Mini-EUSO Mission to Study Earth UV Emissions on board the ISS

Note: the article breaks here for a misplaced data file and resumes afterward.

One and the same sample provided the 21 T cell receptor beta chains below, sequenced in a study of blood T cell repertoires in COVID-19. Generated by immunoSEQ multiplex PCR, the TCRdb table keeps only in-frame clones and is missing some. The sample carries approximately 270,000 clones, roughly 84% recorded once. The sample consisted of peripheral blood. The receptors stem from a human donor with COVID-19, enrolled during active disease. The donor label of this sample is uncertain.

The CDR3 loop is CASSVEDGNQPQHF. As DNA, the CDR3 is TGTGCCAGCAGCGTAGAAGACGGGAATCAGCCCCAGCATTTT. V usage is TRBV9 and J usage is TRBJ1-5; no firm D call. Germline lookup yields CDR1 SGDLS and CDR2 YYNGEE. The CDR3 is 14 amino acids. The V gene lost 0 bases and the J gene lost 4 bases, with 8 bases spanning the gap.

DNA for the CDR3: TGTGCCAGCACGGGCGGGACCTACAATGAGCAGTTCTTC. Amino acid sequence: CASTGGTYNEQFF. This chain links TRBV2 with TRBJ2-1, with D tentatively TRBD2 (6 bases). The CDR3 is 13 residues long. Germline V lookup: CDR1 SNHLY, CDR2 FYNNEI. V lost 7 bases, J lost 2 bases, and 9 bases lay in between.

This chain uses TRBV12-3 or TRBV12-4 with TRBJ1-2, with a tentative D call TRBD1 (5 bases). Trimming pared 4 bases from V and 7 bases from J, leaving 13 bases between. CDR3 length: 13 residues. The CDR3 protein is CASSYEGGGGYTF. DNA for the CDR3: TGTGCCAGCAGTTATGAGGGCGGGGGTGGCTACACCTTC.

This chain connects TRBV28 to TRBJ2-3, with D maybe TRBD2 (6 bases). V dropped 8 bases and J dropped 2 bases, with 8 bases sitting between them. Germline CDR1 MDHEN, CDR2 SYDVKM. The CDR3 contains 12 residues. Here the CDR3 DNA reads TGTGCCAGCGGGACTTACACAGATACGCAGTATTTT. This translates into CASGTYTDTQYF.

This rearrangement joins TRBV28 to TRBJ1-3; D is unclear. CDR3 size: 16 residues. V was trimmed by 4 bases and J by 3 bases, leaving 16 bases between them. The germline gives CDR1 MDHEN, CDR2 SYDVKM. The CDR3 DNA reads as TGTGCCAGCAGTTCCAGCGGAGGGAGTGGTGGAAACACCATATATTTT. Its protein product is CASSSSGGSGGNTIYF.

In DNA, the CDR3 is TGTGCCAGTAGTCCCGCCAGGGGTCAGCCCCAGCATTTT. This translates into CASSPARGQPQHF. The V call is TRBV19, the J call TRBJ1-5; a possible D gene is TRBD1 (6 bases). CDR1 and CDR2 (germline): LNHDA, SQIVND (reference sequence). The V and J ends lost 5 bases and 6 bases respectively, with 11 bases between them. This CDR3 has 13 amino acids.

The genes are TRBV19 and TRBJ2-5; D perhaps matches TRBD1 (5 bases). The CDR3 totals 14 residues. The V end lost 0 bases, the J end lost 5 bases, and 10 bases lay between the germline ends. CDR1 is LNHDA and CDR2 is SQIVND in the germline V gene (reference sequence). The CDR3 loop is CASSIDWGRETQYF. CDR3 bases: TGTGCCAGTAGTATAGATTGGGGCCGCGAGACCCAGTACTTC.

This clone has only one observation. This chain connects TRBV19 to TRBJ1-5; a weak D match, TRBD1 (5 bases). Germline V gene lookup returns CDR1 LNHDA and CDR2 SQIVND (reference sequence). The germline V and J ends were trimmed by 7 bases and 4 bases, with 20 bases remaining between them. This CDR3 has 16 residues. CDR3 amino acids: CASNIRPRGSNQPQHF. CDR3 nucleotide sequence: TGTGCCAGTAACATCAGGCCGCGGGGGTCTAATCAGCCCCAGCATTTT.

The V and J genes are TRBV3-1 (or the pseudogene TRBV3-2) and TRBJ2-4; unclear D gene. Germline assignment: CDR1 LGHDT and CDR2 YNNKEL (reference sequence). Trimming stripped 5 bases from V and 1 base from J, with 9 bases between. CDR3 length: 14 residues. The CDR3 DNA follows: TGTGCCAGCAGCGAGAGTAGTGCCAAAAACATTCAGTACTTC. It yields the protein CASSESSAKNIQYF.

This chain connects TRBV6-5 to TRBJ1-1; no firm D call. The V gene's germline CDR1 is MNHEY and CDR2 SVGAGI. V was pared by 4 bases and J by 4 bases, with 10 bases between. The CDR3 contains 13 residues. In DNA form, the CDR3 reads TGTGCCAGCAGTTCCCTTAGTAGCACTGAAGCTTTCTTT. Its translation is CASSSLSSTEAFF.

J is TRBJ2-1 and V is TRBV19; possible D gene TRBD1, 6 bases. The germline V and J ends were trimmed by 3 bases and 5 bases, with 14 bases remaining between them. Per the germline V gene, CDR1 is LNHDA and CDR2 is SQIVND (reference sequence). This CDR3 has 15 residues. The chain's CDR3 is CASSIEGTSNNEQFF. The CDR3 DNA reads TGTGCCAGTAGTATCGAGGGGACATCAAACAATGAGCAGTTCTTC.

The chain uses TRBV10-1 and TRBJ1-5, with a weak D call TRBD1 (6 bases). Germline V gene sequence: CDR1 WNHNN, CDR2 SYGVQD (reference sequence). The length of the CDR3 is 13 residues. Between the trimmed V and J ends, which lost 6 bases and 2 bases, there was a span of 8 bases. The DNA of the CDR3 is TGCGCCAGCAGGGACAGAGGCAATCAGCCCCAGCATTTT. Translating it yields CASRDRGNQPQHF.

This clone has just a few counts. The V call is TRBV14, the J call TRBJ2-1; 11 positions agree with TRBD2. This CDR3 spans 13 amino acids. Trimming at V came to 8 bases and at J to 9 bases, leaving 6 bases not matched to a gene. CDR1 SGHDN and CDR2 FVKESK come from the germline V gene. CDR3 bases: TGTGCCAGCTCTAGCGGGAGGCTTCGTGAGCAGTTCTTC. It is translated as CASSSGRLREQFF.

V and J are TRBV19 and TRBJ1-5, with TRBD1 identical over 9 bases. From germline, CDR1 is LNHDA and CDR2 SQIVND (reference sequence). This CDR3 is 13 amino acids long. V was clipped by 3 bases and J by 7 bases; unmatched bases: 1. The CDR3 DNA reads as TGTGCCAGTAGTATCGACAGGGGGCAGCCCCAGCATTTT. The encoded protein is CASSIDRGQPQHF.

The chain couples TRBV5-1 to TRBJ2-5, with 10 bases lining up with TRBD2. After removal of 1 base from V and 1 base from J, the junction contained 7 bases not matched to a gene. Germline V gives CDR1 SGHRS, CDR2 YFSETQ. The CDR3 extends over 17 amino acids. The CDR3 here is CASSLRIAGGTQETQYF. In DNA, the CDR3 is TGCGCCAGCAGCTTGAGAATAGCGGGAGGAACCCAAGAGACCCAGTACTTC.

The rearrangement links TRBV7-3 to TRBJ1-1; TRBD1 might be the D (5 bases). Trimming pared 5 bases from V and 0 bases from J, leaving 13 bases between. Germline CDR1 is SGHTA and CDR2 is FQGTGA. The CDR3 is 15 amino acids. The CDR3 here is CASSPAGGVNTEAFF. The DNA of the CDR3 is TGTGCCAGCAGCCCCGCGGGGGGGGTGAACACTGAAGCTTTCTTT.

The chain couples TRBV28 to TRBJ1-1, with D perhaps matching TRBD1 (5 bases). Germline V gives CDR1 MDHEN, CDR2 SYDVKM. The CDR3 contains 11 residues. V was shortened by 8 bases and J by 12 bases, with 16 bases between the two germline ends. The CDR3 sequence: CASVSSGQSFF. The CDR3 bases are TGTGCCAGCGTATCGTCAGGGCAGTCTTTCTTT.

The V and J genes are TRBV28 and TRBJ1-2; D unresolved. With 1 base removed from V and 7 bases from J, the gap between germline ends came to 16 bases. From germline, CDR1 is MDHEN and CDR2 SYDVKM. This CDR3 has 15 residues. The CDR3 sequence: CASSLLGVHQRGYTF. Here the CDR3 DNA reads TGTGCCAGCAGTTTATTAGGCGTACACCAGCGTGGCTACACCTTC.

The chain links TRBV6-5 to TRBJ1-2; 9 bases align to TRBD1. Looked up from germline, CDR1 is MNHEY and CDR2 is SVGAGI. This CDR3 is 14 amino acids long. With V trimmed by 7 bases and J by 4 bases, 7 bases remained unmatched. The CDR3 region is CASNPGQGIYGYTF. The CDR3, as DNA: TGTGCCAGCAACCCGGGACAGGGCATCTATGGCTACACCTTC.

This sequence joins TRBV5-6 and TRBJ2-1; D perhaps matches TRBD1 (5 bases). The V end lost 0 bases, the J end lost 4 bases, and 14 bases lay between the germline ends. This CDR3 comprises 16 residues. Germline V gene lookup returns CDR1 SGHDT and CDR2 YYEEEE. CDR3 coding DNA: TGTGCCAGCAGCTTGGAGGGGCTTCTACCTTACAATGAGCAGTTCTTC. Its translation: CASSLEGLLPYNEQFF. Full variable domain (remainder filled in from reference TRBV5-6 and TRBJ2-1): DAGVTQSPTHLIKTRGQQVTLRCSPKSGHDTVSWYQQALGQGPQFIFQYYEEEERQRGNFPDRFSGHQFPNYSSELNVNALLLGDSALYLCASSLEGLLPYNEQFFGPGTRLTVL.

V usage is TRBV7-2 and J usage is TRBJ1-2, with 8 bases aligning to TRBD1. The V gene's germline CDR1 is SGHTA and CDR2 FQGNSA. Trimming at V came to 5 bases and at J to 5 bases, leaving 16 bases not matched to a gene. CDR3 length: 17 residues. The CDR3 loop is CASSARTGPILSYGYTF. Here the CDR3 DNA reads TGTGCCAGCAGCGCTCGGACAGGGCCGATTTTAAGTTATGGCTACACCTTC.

Mini-EUSO is a telescope observing the Earth in the ultraviolet band from the International Space Station. It is a part of the JEM-EUSO program, paving the way to future larger missions, such as K-EUSO and POEMMA, devoted primarily to the observation of ultrahigh-energy cosmic rays from space. Mini-EUSO is capable of observing extensive air showers generated by ultrahigh-energy cosmic rays with an energy above 1021 eV and to detect artificial showers generated with lasers from the ground. Other main scientific objectives of the mission are the search for nuclearites and strange quark matter, the study of atmospheric phenomena such as transient luminous events, meteors, and meteoroids, the observation of sea bioluminescence and of artificial satellites and man-made space debris. Mini-EUSO will map the nighttime Earth in the UV range (290–430 nm), with a spatial resolution of about 6.3 km and a temporal resolution of 2.5 μs, through a nadir-facing UV-transparent window in the Russian Zvezda module. The instrument, launched on 2019 August 22, from the Baikonur Cosmodrome, is based on an optical system employing two Fresnel lenses and a focal surface composed of 36 multianode photomultiplier tubes, 64 channels each, for a total of 2304 channels with single-photon counting sensitivity and an overall field of view of 44°. Mini-EUSO also contains two ancillary cameras to complement measurements in the near-infrared and visible ranges. In this paper, we describe the detector and present the various phenomena observed in the first months of operations.